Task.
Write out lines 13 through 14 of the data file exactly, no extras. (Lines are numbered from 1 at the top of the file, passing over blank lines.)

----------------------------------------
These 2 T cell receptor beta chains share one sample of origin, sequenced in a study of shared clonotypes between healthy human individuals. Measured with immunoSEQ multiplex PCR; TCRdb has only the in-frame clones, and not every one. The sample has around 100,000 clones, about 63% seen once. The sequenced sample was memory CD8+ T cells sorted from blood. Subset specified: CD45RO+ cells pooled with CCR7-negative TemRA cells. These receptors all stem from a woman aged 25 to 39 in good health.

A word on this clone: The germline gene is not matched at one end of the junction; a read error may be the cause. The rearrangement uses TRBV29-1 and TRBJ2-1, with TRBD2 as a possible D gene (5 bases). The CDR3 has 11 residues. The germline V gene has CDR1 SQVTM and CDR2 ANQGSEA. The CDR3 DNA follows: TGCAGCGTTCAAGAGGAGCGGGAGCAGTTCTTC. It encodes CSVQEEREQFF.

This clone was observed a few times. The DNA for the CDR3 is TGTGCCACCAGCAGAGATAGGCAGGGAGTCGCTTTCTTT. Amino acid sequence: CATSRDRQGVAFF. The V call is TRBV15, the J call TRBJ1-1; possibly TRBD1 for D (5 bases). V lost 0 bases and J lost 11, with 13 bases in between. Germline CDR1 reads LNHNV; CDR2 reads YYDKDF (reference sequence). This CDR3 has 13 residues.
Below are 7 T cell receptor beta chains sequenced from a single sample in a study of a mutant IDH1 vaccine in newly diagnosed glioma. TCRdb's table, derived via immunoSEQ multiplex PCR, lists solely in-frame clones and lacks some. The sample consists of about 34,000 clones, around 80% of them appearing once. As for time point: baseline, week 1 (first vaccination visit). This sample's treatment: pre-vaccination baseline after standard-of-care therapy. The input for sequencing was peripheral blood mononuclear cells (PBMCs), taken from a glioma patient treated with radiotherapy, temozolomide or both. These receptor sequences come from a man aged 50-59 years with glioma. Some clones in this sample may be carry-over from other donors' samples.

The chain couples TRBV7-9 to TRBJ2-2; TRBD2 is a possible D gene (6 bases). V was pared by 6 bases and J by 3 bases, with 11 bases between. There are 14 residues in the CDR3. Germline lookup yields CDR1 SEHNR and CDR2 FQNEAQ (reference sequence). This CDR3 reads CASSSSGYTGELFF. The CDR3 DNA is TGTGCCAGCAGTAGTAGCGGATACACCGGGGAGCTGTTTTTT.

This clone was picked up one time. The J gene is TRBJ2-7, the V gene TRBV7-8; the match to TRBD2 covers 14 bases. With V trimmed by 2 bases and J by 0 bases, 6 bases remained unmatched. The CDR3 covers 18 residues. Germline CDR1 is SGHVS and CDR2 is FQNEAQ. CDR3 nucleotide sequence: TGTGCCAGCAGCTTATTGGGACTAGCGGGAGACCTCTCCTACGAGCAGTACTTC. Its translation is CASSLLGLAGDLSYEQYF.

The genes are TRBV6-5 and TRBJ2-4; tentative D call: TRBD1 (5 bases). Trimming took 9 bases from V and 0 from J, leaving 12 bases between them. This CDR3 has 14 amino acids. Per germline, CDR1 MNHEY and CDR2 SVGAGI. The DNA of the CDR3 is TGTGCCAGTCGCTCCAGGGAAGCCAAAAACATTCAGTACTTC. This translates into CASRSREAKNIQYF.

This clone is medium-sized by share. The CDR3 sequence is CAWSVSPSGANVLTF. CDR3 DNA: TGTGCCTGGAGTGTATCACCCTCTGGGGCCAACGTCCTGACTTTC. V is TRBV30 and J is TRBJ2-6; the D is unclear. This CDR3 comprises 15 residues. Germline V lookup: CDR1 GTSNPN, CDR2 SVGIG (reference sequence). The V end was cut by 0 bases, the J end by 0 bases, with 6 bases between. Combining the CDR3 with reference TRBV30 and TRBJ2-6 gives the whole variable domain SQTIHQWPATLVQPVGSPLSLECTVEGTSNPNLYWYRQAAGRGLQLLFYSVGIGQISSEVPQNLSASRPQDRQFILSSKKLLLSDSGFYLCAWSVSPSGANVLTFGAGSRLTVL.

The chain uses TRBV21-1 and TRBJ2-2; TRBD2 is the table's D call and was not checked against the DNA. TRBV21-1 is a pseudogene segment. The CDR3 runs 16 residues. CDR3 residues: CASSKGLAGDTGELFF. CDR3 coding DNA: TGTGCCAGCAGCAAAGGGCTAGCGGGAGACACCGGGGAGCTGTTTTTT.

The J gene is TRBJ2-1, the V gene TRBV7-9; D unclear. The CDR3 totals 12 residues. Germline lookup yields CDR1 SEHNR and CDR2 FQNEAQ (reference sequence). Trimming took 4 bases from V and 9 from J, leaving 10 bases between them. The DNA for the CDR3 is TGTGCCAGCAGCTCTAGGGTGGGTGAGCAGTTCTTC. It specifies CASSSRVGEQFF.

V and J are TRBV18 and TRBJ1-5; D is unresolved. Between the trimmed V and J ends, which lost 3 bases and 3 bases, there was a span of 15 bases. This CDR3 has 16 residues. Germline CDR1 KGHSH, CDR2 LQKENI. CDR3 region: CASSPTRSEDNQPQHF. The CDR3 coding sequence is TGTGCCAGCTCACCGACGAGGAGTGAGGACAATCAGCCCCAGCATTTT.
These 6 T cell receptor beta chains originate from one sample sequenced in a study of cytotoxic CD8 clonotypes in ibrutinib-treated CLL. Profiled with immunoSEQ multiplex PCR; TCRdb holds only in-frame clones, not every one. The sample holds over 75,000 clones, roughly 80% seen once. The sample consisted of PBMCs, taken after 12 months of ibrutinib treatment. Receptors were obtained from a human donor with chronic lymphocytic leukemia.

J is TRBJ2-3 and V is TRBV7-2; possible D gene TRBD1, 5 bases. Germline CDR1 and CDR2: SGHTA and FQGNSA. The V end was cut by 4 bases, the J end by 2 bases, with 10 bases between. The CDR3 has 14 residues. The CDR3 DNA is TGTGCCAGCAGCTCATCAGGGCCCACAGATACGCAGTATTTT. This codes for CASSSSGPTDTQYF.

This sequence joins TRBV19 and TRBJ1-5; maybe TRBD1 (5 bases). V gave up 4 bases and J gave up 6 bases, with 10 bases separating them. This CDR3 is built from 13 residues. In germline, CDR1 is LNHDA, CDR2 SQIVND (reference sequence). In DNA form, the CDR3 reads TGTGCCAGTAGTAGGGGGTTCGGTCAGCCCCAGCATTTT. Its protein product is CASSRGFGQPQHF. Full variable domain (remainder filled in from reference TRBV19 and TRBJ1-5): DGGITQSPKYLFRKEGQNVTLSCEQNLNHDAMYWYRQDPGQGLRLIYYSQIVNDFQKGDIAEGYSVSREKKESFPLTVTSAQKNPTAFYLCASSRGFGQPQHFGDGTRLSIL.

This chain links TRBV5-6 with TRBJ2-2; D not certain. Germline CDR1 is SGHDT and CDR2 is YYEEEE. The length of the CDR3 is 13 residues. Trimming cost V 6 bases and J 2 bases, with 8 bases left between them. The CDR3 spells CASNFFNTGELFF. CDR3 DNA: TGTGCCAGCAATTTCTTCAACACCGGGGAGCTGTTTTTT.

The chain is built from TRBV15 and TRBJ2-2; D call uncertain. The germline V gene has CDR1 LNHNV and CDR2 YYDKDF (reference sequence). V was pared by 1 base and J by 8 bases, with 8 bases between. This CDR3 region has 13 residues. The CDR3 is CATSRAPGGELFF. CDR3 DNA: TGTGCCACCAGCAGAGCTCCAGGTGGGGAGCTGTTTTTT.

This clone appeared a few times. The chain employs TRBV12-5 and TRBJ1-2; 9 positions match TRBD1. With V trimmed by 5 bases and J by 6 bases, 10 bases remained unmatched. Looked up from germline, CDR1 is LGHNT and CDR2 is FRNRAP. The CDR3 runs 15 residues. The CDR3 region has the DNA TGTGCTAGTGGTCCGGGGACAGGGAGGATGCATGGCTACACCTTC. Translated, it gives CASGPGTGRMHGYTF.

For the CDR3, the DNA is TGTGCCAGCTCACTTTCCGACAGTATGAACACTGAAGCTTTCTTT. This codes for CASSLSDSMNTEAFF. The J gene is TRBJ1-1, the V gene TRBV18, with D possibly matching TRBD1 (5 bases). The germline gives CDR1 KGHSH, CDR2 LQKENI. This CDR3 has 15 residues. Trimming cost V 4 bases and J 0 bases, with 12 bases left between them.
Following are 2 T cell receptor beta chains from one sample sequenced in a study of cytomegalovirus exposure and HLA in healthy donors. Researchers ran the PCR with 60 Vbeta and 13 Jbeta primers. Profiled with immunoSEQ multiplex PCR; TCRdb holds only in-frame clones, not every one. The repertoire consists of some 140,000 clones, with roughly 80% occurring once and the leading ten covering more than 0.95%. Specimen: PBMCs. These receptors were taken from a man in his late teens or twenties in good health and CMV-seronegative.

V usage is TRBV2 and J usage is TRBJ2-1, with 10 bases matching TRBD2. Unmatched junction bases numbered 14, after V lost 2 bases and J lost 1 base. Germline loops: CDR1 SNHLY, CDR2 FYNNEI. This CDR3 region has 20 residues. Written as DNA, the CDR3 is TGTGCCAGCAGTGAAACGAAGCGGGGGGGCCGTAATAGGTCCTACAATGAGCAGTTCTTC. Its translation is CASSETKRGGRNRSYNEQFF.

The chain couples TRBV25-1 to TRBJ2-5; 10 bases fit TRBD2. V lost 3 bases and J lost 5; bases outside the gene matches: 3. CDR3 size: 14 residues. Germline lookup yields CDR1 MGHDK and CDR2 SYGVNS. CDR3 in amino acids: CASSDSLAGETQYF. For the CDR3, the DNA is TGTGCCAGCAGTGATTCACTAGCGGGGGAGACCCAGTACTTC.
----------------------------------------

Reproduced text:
J is TRBJ2-3 and V is TRBV7-2; possible D gene TRBD1, 5 bases. Germline CDR1 and CDR2: SGHTA and FQGNSA. The V end was cut by 4 bases, the J end by 2 bases, with 10 bases between. The CDR3 has 14 residues. The CDR3 DNA is TGTGCCAGCAGCTCATCAGGGCCCACAGATACGCAGTATTTT. This codes for CASSSSGPTDTQYF.

This sequence joins TRBV19 and TRBJ1-5; maybe TRBD1 (5 bases). V gave up 4 bases and J gave up 6 bases, with 10 bases separating them. This CDR3 is built from 13 residues. In germline, CDR1 is LNHDA, CDR2 SQIVND (reference sequence). In DNA form, the CDR3 reads TGTGCCAGTAGTAGGGGGTTCGGTCAGCCCCAGCATTTT. Its protein product is CASSRGFGQPQHF. Full variable domain (remainder filled in from reference TRBV19 and TRBJ1-5): DGGITQSPKYLFRKEGQNVTLSCEQNLNHDAMYWYRQDPGQGLRLIYYSQIVNDFQKGDIAEGYSVSREKKESFPLTVTSAQKNPTAFYLCASSRGFGQPQHFGDGTRLSIL.